Hydrangea Penny Mac Care: Everything You Need to Know

A healthy and flourishing shrub can bring any garden to life with its beautiful, large blooms. If you’re looking for a hardy, low-maintenance shrub to add to your garden, look no further than the Hydrangea Penny Mac. This tough little plant has been a popular choice for gardens for decades.

Botanical Name Hydrangea Macrophylla ‘Penny Mac’
Common Name Hydrangea Penny Mac
Plant Type  Perennial
Flower Color Purple, Blue
Size When Mature 60 inches
Bloom Time Summer to Fall
Sun Requirements Partial Sun
USDA Hardiness Zones


Soil PH Range 5.5-8.4
Soil Type Acidic, Neutral, Alkaline, Well-draining
Water Needs (Medium
Native Area North America

What You Need to Know About Hydrangea Penny Mac

The Hydrangea Penny Mac is a native of North America known for its showy flowers and its easy care requirements. This deciduous shrub is a member of the Hydrangeaceae family and can grow to be up to 60 inches in height.

The leaves of the plant are large and oval-shaped, with a toothed edge. The underside of the leaves is typically a lighter shade, and the veins are distinctly visible. The leaves are approximately 6 inches long and 4 inches wide, and they are arranged in pairs along the stem.

The flowers of the plant are purple-ish blue and extremely fragrant. They typically bloom from summer to fall, but they can also bloom sporadically throughout the year. The flower heads are approximately 3 inches in diameter, and each head contains dozens of small flowers. The blooms are short-lived, but they are incredibly beautiful while they last.

Caring for this plant is relatively easy, and it is very tolerant of different climates and soil types. If you’re looking to get started with gardening, this plant is great to start with.

How to Care for Hydrangea Penny Mac

Here’s everything you need to know about planting and caring for a thriving Hydrangea Penny Mac:


One of the most important things to remember is that this plant prefers partial sun. Too much direct sunlight will cause the leaves to scorch, so it is best to place the plant in an area that receives morning sun and afternoon shade.

If you live in a climate that is particularly hot, it is best to place the plant in an area with dappled sunlight or filtered sunlight. This will help to protect the leaves from scorching and will prevent the flowers from fading.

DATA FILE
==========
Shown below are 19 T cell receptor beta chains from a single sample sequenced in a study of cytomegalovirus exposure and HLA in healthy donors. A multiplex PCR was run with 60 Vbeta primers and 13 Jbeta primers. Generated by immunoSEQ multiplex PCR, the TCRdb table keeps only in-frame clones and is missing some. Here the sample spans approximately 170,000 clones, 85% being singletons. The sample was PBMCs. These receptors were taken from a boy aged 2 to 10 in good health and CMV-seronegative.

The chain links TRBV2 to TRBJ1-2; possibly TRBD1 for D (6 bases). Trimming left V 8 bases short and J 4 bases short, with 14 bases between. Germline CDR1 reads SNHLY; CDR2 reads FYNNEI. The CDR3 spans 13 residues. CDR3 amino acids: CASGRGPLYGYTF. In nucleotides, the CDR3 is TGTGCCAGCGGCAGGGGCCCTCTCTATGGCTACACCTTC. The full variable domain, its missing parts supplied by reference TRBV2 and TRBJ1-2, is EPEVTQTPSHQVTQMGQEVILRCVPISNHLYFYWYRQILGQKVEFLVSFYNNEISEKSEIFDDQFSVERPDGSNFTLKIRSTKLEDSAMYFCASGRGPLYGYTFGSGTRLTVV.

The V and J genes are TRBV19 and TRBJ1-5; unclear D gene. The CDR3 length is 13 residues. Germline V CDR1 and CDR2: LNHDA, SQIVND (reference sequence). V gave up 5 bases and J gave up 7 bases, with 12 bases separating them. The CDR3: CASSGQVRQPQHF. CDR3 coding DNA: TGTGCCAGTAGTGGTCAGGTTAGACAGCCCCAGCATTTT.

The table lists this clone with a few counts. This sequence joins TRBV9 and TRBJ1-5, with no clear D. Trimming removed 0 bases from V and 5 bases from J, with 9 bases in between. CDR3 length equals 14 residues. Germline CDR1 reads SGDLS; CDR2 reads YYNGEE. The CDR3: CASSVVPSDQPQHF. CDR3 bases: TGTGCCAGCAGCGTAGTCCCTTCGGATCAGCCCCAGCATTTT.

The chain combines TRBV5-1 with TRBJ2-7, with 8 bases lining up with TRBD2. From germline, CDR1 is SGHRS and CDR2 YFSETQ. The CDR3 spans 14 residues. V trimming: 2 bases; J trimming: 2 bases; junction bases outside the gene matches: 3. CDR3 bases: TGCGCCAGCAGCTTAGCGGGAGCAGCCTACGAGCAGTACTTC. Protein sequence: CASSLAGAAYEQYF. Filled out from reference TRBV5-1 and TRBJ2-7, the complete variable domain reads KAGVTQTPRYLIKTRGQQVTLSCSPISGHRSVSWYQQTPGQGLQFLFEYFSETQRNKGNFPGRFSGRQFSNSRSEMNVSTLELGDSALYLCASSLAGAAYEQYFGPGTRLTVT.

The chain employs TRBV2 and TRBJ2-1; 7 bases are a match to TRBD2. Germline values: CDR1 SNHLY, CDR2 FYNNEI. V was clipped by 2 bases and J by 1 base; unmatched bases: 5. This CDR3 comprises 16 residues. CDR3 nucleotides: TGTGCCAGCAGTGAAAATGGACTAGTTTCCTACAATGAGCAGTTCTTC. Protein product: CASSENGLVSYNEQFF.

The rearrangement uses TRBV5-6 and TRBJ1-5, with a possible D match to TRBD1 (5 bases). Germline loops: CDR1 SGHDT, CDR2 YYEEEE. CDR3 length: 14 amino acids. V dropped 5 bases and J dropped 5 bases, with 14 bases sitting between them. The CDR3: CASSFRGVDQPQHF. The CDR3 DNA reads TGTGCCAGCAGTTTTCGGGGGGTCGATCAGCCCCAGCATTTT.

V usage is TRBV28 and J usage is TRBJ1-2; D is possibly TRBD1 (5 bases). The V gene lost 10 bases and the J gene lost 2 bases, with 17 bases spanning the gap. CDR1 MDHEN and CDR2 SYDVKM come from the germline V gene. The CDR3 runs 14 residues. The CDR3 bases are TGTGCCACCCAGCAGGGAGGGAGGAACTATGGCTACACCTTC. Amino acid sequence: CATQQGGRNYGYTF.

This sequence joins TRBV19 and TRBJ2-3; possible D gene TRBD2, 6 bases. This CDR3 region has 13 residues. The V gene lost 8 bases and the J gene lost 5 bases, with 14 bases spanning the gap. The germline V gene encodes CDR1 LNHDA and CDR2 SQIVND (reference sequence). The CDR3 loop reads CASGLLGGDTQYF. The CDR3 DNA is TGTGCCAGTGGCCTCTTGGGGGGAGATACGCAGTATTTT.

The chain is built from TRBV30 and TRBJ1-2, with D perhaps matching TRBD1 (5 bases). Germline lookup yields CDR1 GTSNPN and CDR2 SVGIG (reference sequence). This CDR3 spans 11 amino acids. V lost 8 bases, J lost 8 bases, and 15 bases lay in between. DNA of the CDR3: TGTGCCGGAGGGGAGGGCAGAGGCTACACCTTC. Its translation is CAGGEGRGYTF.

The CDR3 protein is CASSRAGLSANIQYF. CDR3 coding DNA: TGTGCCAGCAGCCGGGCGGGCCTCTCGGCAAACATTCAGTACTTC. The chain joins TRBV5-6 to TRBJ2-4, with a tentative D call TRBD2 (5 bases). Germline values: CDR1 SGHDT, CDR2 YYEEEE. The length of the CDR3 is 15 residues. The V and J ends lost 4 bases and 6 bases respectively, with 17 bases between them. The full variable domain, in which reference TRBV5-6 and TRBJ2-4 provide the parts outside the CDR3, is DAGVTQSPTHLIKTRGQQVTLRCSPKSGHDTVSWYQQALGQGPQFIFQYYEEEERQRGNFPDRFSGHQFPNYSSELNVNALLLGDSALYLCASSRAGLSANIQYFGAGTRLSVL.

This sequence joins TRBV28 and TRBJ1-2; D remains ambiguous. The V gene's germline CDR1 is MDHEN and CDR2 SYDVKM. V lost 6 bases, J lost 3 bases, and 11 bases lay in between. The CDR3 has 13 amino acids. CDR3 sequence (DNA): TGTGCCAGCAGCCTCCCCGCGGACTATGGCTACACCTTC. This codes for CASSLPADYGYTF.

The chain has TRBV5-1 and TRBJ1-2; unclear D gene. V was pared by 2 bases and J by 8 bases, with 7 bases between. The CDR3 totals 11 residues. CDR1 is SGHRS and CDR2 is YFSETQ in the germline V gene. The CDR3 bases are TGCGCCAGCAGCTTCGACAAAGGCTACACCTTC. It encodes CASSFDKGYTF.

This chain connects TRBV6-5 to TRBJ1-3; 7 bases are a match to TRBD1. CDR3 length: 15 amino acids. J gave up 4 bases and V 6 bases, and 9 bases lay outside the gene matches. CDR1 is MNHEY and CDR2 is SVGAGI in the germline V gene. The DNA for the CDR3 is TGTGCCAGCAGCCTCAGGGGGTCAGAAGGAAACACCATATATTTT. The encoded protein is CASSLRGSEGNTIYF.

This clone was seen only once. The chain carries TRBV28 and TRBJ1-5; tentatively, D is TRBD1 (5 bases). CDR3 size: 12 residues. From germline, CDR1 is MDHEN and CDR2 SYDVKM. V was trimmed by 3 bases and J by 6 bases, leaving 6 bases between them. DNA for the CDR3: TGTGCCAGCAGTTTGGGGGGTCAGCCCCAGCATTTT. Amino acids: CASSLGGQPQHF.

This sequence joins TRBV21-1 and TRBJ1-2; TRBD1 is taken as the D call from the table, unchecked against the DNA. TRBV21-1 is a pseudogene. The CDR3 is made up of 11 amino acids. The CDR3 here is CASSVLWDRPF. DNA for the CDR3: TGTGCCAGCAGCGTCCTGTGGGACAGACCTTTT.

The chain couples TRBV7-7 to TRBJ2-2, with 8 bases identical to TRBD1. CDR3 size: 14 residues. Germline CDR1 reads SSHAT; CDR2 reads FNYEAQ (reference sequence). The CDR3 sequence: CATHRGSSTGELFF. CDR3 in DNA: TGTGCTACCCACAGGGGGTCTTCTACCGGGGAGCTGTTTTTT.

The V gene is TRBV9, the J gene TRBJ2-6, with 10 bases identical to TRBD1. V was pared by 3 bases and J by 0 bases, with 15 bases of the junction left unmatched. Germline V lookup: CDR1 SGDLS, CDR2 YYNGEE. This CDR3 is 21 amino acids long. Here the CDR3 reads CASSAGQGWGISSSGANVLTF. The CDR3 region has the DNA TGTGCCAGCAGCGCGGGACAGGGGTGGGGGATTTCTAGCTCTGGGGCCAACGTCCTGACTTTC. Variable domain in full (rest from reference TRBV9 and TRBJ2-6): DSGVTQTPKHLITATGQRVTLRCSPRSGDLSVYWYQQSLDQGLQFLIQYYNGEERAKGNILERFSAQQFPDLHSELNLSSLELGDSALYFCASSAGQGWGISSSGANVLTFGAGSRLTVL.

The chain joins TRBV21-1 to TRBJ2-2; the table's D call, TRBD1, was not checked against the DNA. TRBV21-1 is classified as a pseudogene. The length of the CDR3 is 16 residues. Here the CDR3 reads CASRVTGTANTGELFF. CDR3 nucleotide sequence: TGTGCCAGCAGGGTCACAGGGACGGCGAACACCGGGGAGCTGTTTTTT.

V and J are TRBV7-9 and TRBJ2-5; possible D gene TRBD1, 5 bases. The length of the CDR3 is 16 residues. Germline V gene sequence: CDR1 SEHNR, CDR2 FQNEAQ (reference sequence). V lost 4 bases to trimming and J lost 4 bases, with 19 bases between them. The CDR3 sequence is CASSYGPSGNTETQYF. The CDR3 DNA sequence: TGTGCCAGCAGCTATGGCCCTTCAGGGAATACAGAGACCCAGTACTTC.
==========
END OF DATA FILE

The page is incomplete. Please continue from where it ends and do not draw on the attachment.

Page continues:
Water and Soil Needs

The first step to keeping your plant hydrated is making sure it gets enough water. These beautiful blooms need at least 1” of water per week, so be sure to keep an eye on the soil and make sure it’s not drying out. During hot summer days, you may need to water more often to prevent wilting.

The plant prefers rich, loamy soil that is high in organic matter with a pH range of 5.5-8.4. If your soil is sandy or clay-based, you may need to amend it with some compost or peat moss before planting.

Temperature Requirements

In order to maintain the ideal temperature for your plant, it is important to know what that ideal temperature is. This plant is hardy in USDA zones 5-9 and prefers temperatures between -20°F and 30°F.

If the temperature falls below -20°F, the leaves may start to turn brown around the edges. However, if the temperature rises above 30°F, the flowers may start to wilt. As a result, it is important to keep an eye on the temperature and make adjustments as necessary.


The best fertilizer to use on a Hydrangea Penny Mac is a slow-release fertilizer with a high Phosphorus content. This will help to encourage strong root growth and promote the development of healthy flowers.

The best time to fertilize your plant is in early spring, just as the new growth begins to appear. You can also fertilize again in mid-summer if the plant looks like it needs a boost. Be sure not to over-fertilize, as this can damage the roots and leaves of the plant.

Common Diseases 

Hydrangeas are susceptible to a few different diseases, the most common being powdery mildew, leaf spot, and root rot.

The white or gray fungus that appears on the leaves and stems of the plant is a sign of powdery mildew. Leaf spot on the other hand is a brown or black fungus that affects the leaves, causing them to turn yellow and drop off. And finally, the most serious disease is root rot as it can kill the plant. It is caused by overwatering, so be sure to water only when the soil is dry.

Hydrangea Penny Mac Propagation

The easiest way to propagate Penny Mac is by taking stem cuttings from an existing plant. Cuttings should be taken from new growth that is about 4 inches long. The cuttings can then be planted in a pot filled with moist potting mix. Once the cuttings have taken root, they can be transplanted into the garden or landscape.

After a few weeks, you should start to see new growth in the plant. Once the plant has become established, it will start to produce flowers.